He started writing in his first year of university, two years after he picked up a guitar. He says his hockey teammates were aware of his songwriting and very supportive.
Brownlee would play at parties after games when the guys were sitting around.
“You’d be surprised at some of the songs they requested,” he laughs. “A big tough guy wanting some Enrique Iglesias song to be played or something. That’s awesome.”
In his fourth year of university, he wrote a song called The Hero I See as a tribute to a youngster named Anthony Ford he knew who was suffering from leukemia.
“I think that song, as a songwriter, really motivated me to do it more because I saw the impact that it can have and the good that it can do.”
The song raised raising thousands for the Anthony Ford Foundation and earned Brownlee a nomination for the NCAA Hockey Humanitarian Award.
Brownlee later included Ford in the title track called The Fighters.
After choosing to leave hockey, Brownlee did a day job for a few years, only moving to a full-time career a couple years after releasing his debut single in 2009.
Even he questions his choice of professions.
“I went from the unstable world of professional sports to the equally or even more unstable world of the entertainment industry,” he says. “You really do have to trust your intuition and you have to have a love for it because if you don’t, you’re going to be stopped at your first moment of failure because obviously there are a lot of moments of failure for all success stories. If you have that love for it, it helps to break down those barriers and jump over the obstacles. This is such a tough industry and you really have to believe in yourself and your music and have people around you who believe in the same thing.”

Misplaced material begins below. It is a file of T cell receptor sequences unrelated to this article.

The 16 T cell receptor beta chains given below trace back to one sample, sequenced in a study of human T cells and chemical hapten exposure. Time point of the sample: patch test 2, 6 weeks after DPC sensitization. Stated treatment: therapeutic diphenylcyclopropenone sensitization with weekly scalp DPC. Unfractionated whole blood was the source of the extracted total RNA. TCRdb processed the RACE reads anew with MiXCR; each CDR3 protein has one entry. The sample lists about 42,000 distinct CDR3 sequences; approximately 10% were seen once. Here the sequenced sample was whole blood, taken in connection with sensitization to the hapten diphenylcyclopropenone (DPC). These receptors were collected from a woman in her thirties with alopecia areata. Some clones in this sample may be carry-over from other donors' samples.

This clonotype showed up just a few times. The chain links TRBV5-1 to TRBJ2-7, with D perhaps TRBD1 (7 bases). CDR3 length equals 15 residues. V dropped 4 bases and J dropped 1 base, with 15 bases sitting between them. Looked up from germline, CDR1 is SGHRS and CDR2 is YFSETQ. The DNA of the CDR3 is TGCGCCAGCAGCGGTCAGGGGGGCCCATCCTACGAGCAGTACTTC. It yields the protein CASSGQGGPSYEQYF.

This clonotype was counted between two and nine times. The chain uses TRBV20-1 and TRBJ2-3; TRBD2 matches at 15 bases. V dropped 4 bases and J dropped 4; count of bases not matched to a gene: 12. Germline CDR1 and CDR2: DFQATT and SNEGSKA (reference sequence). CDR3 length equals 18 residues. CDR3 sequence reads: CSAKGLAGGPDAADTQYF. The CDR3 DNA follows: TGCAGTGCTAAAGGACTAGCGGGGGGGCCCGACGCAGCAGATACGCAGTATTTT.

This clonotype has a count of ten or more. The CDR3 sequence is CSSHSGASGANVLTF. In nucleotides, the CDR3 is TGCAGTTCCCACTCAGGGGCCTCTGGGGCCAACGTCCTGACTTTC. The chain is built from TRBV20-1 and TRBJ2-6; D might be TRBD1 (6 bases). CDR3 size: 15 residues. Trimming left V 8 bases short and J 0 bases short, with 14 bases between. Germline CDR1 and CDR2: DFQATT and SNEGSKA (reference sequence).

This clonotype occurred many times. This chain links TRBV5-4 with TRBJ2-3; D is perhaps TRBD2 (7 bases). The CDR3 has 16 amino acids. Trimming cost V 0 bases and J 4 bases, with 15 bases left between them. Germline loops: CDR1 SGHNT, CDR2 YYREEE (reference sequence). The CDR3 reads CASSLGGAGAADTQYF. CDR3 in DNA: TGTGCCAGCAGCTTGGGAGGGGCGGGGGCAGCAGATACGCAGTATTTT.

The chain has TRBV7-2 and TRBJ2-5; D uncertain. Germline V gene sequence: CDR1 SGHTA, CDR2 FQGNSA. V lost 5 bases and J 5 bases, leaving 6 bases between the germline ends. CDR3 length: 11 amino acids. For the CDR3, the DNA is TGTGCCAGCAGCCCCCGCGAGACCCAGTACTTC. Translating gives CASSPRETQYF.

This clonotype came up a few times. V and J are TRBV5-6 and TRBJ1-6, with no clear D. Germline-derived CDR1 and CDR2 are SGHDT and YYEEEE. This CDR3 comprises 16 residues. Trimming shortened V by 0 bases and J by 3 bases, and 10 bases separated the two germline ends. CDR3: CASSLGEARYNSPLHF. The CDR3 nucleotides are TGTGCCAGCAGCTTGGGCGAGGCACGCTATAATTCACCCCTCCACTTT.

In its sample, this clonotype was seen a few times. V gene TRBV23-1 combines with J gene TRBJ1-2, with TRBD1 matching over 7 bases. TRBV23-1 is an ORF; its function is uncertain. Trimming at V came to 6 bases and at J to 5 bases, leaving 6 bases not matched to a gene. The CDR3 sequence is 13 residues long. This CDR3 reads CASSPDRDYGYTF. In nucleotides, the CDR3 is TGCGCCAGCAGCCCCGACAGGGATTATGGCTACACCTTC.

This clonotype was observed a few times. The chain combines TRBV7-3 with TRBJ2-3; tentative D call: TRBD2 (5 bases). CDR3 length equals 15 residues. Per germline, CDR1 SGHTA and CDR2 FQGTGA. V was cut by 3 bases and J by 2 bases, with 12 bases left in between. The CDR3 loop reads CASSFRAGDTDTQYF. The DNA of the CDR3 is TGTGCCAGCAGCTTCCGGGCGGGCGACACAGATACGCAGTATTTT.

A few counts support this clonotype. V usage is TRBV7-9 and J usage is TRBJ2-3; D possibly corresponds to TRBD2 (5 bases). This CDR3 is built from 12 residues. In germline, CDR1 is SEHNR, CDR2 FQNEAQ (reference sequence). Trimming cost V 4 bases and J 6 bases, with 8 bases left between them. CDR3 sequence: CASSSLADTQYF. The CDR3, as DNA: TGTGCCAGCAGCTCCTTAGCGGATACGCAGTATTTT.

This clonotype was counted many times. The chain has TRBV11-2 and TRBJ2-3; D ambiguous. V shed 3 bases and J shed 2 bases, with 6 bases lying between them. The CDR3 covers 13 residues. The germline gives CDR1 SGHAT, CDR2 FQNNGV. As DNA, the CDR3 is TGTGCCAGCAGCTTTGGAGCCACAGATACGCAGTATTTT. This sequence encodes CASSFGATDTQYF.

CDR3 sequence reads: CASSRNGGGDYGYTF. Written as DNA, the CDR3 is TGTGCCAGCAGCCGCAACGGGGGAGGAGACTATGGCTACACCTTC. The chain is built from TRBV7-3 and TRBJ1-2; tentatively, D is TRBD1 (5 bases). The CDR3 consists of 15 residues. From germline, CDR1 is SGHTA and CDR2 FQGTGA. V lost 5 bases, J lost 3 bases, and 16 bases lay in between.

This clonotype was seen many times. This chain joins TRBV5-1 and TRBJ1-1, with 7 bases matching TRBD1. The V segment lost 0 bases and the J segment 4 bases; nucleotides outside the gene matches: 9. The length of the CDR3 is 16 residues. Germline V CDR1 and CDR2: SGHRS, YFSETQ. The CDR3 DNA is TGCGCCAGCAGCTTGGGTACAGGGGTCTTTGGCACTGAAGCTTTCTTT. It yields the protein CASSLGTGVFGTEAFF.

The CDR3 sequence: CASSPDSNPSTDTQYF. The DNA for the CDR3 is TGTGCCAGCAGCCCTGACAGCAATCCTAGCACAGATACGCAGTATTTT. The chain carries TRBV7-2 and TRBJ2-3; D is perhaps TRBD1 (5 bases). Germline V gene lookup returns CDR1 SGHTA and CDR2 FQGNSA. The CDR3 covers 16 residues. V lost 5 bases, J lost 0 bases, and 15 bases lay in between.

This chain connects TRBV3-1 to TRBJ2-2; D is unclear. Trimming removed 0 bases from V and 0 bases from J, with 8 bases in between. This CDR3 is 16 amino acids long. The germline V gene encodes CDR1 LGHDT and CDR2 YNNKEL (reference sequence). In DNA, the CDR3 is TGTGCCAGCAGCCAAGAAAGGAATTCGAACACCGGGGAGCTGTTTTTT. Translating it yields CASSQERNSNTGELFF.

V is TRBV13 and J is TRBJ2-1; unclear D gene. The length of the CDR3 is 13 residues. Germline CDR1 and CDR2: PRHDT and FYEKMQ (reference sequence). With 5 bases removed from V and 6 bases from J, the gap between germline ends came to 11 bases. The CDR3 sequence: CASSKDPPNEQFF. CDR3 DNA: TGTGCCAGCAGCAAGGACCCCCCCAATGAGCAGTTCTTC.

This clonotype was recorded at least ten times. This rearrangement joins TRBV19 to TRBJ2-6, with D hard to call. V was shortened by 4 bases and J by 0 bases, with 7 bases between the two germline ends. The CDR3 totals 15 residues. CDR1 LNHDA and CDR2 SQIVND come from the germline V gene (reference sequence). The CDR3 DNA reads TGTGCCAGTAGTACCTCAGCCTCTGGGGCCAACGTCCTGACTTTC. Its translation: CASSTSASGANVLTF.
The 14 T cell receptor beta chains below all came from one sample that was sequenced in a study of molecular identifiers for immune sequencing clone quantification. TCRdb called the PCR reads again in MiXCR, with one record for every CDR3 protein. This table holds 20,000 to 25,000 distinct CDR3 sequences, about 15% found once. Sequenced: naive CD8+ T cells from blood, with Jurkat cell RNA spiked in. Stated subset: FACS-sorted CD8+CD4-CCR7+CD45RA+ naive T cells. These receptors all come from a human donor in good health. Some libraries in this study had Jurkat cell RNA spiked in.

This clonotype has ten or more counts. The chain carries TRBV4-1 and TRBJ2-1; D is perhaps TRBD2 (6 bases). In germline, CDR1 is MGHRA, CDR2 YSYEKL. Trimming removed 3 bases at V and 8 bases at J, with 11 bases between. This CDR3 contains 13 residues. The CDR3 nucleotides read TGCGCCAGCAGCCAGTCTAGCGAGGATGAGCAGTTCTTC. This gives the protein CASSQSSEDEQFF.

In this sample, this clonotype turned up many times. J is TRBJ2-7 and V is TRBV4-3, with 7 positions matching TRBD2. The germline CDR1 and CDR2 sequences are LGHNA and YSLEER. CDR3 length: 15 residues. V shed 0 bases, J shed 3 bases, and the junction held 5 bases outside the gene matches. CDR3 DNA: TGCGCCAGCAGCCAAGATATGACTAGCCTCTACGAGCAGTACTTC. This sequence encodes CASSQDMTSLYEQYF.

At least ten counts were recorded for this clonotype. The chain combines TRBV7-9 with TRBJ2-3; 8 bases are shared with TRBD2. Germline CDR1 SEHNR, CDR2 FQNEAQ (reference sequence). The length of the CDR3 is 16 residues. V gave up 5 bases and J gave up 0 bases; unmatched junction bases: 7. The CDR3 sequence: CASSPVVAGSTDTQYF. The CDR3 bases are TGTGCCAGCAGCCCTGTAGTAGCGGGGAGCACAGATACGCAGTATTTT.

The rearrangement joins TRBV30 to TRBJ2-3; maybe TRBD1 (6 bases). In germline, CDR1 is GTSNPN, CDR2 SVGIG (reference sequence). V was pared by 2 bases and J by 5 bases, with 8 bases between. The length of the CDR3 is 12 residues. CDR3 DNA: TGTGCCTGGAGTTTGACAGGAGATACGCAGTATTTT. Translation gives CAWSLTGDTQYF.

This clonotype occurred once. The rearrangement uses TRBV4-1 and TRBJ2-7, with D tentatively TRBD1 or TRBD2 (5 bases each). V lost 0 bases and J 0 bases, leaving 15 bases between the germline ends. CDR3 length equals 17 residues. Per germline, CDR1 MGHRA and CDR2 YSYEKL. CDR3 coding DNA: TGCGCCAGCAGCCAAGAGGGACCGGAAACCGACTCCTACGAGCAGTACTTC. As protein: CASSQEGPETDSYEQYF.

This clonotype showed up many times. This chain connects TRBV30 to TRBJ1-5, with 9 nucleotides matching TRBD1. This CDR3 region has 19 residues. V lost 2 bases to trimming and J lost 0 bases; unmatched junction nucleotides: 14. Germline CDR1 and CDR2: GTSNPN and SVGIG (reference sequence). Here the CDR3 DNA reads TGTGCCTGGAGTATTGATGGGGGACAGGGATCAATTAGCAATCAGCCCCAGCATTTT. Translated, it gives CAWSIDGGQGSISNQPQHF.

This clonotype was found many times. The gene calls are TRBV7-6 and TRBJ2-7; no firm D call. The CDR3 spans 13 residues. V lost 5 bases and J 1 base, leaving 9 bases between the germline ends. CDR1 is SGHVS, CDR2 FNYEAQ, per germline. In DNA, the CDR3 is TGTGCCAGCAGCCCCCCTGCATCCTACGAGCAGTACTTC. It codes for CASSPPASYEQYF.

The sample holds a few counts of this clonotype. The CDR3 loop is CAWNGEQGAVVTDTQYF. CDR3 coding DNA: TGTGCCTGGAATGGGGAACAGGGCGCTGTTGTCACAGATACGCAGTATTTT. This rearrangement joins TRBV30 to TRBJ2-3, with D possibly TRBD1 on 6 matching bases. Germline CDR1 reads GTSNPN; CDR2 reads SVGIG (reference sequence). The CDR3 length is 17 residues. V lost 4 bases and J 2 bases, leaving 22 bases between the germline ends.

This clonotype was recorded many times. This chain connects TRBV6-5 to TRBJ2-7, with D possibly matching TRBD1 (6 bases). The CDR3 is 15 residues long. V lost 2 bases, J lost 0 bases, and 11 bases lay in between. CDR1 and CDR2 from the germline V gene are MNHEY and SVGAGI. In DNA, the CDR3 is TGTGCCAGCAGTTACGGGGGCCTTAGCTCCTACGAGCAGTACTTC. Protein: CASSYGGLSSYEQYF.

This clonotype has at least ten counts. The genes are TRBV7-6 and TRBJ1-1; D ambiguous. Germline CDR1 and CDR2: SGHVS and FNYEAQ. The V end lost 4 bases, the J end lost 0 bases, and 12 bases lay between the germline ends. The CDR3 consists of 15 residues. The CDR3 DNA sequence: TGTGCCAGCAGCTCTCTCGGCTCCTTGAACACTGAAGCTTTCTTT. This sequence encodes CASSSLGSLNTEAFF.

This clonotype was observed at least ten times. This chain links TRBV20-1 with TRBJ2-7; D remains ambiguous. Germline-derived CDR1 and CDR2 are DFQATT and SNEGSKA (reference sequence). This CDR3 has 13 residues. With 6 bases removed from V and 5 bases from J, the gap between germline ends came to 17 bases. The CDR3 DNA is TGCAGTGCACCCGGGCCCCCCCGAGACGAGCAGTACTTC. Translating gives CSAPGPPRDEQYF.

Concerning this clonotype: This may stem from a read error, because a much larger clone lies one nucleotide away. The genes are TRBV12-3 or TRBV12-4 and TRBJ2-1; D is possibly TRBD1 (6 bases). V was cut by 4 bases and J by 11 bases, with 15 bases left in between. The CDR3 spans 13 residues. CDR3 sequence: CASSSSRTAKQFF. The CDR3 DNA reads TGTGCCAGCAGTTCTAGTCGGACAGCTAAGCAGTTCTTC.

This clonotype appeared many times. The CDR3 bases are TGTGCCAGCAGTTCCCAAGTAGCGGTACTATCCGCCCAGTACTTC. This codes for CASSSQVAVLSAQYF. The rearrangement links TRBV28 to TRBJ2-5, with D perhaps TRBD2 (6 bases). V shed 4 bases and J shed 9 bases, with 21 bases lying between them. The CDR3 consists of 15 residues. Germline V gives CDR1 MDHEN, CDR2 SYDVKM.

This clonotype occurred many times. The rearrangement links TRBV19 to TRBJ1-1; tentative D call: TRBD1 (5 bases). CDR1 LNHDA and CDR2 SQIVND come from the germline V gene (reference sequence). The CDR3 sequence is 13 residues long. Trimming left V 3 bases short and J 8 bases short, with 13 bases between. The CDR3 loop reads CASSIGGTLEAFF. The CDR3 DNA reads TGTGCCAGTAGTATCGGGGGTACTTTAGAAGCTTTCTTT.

Brownlee now skates once a week with the Canucks alumni and started a beer league team with his buddies in Langley so he does still share in the camaraderie that’s such a big part of hockey.
He chuckles when asked what a 15-year-old Chad Brownlee’s reaction would be to his success in music rather than hockey.
“He would probably start with a little bit of laughter and say ‘Well, the NHL is what I’m meant to do.’ At 15, I would have believed that 100 per cent. I think the one thing that I can tell other 15-year-olds is at that moment, that is your dream and it might be your dream for the rest of your life. You might be successful but be prepared for your dreams to change and it’s OK if they do.
“I think if I had known that, it would have been a little bit easier transition for me from hockey to music. We become different people and we become interested in different things and our heart lies in different areas.”